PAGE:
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Author Topic: How to make inking enjoyable...?  (Read 7007 times)

Mike Gloady

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Re: How to make inking enjoyable...?
« Reply #45 on: 31 October, 2009, 11:16:34 AM »
Balls, sorry to hear that Peter.

I tend to sketch in real pencil and do inks, colours etc on the computer due to far too many similar experiences...  The possibility of being able to experiment on digital art is also a blessing.

As to how to make inking interesting, listening to Adam & Joe on BBC radio 6 works for me.  *ink ink ink*
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uncle fester

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Re: How to make inking enjoyable...?
« Reply #46 on: 31 October, 2009, 11:32:10 AM »
Peter, you could drop the dried-out version in to photoshop (or equivalent) when you've finished the rest of the piece. That way you can tidy up any smudges and mistakes, and save what sounds like a lot of work.

It's relatively easy to do. I should know, I've managed to make a mess of most of my previous entries at some stage or other!

It would be a shame to waste it, and I want to see pontilling in an Art Comp entry!

Peter Wolf

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Re: How to make inking enjoyable...?
« Reply #47 on: 31 October, 2009, 07:14:55 PM »
Peter, you could drop the dried-out version in to photoshop (or equivalent) when you've finished the rest of the piece. That way you can tidy up any smudges and mistakes, and save what sounds like a lot of work.

It's relatively easy to do. I should know, I've managed to make a mess of most of my previous entries at some stage or other!

It would be a shame to waste it, and I want to see pontilling in an Art Comp entry!

I scrapped it as i couldnt stand even looking at it but i shall beware of using pens in future especially if they are of the non drying ink variety which nearly all of them are.

The only alternative is to work from right to left which is because i am left handed.This is what i used to do when i did signwriting to aviod wrecking my own work.Theres no demand for signwriyting anymore because of stick on plastic lettering and all that kind of Shit.
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Mike Gloady

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Re: How to make inking enjoyable...?
« Reply #48 on: 31 October, 2009, 07:28:35 PM »
Very few stores that use that off-the-peg lettering for their signage look that inviting, the trade of signwriting as such may be dead, but design, branding and even (ooooh JIM!) lettering could have a lot to teach smaller businesses.  A good sign shows the business has pride in itself.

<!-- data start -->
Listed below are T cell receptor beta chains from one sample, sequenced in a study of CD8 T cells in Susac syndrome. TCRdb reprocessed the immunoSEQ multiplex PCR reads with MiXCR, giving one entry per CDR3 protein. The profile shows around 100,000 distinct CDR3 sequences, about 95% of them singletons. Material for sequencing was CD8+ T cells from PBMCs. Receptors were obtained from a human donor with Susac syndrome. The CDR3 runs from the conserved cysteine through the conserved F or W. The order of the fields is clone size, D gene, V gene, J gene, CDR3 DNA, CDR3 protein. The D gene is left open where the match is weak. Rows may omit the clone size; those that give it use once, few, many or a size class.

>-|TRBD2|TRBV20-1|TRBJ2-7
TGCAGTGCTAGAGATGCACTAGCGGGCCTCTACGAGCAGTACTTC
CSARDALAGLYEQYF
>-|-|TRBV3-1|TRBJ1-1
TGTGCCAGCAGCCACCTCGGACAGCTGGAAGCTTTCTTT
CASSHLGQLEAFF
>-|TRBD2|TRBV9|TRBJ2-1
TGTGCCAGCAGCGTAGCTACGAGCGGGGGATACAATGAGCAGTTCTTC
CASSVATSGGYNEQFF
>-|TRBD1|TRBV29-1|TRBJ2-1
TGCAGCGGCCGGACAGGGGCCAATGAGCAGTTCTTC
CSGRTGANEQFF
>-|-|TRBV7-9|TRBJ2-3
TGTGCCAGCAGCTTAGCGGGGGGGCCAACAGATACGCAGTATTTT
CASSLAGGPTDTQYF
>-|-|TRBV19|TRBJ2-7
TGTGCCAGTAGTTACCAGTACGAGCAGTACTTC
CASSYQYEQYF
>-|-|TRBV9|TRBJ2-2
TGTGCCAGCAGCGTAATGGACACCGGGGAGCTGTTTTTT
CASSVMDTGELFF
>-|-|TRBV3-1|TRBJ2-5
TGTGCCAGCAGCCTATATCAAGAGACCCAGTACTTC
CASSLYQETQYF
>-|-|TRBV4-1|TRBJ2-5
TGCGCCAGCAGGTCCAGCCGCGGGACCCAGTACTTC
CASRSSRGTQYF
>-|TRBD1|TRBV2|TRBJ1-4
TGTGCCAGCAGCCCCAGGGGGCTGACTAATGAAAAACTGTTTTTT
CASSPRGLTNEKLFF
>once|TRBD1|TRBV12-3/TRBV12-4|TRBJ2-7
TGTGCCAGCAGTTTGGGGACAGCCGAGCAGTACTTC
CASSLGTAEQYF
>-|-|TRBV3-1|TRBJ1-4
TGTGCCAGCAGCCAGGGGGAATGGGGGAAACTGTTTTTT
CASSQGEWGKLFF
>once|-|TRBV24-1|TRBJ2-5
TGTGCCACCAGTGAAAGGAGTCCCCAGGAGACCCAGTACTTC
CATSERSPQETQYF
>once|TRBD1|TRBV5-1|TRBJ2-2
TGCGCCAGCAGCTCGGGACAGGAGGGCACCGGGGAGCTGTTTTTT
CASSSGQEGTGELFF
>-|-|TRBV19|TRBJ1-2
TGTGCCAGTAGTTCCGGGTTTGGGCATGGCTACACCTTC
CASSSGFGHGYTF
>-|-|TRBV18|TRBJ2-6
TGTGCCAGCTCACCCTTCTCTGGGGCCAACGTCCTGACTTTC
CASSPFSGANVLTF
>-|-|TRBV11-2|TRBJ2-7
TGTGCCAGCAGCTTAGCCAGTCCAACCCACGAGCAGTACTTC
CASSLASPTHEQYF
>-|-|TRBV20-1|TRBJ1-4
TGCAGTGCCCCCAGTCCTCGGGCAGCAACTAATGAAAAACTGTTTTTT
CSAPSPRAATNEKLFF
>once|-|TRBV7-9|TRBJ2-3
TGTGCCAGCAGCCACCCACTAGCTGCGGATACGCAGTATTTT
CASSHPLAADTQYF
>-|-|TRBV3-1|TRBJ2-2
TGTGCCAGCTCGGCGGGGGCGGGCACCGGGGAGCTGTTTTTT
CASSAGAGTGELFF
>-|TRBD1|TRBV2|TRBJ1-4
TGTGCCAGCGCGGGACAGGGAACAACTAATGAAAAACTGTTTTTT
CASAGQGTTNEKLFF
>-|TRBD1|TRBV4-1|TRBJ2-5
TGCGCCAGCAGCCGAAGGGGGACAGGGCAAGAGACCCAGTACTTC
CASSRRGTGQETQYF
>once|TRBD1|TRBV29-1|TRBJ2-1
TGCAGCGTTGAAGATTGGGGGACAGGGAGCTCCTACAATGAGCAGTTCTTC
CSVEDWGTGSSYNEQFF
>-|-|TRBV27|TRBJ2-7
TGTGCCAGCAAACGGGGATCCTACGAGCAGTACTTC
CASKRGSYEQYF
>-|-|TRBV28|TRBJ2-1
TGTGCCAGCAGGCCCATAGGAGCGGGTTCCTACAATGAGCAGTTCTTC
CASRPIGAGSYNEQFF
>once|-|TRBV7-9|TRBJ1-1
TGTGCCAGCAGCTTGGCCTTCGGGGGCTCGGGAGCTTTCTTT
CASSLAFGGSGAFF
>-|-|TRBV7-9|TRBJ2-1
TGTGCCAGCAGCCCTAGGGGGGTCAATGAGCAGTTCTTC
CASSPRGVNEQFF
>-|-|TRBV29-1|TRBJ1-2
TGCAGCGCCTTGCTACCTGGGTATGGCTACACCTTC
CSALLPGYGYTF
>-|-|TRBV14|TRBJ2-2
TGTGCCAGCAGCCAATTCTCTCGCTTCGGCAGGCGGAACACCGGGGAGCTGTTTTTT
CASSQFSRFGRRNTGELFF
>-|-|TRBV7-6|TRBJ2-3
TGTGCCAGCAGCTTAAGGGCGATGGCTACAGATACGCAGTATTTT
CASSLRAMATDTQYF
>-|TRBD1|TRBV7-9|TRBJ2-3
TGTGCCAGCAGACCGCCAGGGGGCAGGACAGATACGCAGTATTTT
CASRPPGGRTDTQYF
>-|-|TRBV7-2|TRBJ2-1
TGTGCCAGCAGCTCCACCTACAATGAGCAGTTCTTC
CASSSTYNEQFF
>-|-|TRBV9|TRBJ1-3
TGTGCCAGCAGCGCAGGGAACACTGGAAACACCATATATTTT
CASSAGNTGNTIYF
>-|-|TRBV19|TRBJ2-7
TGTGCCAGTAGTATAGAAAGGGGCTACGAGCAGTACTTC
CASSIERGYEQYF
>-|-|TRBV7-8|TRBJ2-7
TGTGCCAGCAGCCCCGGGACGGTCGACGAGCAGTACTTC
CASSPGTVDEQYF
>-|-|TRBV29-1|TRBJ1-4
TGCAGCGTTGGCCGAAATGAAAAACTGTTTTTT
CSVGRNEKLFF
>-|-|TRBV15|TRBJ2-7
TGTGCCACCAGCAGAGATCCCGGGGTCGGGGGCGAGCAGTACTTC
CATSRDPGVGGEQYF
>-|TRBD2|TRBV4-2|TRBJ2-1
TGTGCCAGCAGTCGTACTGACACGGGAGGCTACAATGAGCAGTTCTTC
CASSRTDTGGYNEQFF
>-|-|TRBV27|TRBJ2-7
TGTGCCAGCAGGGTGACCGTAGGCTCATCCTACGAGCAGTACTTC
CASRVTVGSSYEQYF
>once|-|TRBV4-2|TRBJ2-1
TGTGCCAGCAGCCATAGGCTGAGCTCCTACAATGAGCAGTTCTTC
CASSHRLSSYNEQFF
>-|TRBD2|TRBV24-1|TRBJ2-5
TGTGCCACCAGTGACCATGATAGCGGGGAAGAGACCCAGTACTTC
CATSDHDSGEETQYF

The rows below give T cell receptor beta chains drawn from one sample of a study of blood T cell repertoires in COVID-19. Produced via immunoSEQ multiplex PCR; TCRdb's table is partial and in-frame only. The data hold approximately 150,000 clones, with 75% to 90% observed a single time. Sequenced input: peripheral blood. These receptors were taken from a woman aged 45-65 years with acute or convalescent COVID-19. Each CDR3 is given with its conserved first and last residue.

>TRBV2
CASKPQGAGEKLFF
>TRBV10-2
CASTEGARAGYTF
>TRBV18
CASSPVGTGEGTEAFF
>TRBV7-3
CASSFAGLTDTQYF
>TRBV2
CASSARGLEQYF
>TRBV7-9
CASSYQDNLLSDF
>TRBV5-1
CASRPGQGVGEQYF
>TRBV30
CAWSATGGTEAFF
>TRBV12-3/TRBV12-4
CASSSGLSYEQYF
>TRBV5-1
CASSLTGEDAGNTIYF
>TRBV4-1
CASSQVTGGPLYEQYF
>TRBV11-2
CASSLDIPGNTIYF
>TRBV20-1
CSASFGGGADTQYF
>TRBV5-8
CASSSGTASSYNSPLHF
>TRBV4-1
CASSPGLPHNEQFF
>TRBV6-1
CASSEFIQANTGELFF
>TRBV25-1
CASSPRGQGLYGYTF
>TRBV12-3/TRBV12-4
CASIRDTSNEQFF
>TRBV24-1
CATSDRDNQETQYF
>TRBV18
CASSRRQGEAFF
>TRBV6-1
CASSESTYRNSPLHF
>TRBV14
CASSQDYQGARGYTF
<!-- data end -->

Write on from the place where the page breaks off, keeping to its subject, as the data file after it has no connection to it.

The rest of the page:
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Peter Wolf

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Re: How to make inking enjoyable...?
« Reply #49 on: 31 October, 2009, 07:37:35 PM »
Very few stores that use that off-the-peg lettering for their signage look that inviting, the trade of signwriting as such may be dead, but design, branding and even (ooooh JIM!) lettering could have a lot to teach smaller businesses.  A good sign shows the business has pride in itself.

It certainly does .I say its a dead trade but i dont bother doing any advertising saying that i do it either but there is probably a need for traditionally painted shop signs especially in London with more upmarket shops and pubs wanting traditionally painted shop signs.
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Mike Gloady

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Re: How to make inking enjoyable...?
« Reply #50 on: 31 October, 2009, 07:53:00 PM »
A traditionally painted sign stands out a mile and has a certain cachet that those plastic things can never live up to.  Maybe a little advert is worth experimenting with?  Just to see if there's enough demand to make it worth your while?
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Peter Wolf

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Re: How to make inking enjoyable...?
« Reply #51 on: 31 October, 2009, 08:25:43 PM »
A traditionally painted sign stands out a mile and has a certain cachet that those plastic things can never live up to.  Maybe a little advert is worth experimenting with?  Just to see if there's enough demand to make it worth your while?

Perhaps i should as there is probably hardly anyone doing it.Its lettering that i do as i never did any visuals but i would happily paint logos.

Handpainted shop signs definately look classy though.No question about it.

Fuck all of that peel-off and plastic lettering.Lazy cheap looking low class shite.

YUK.
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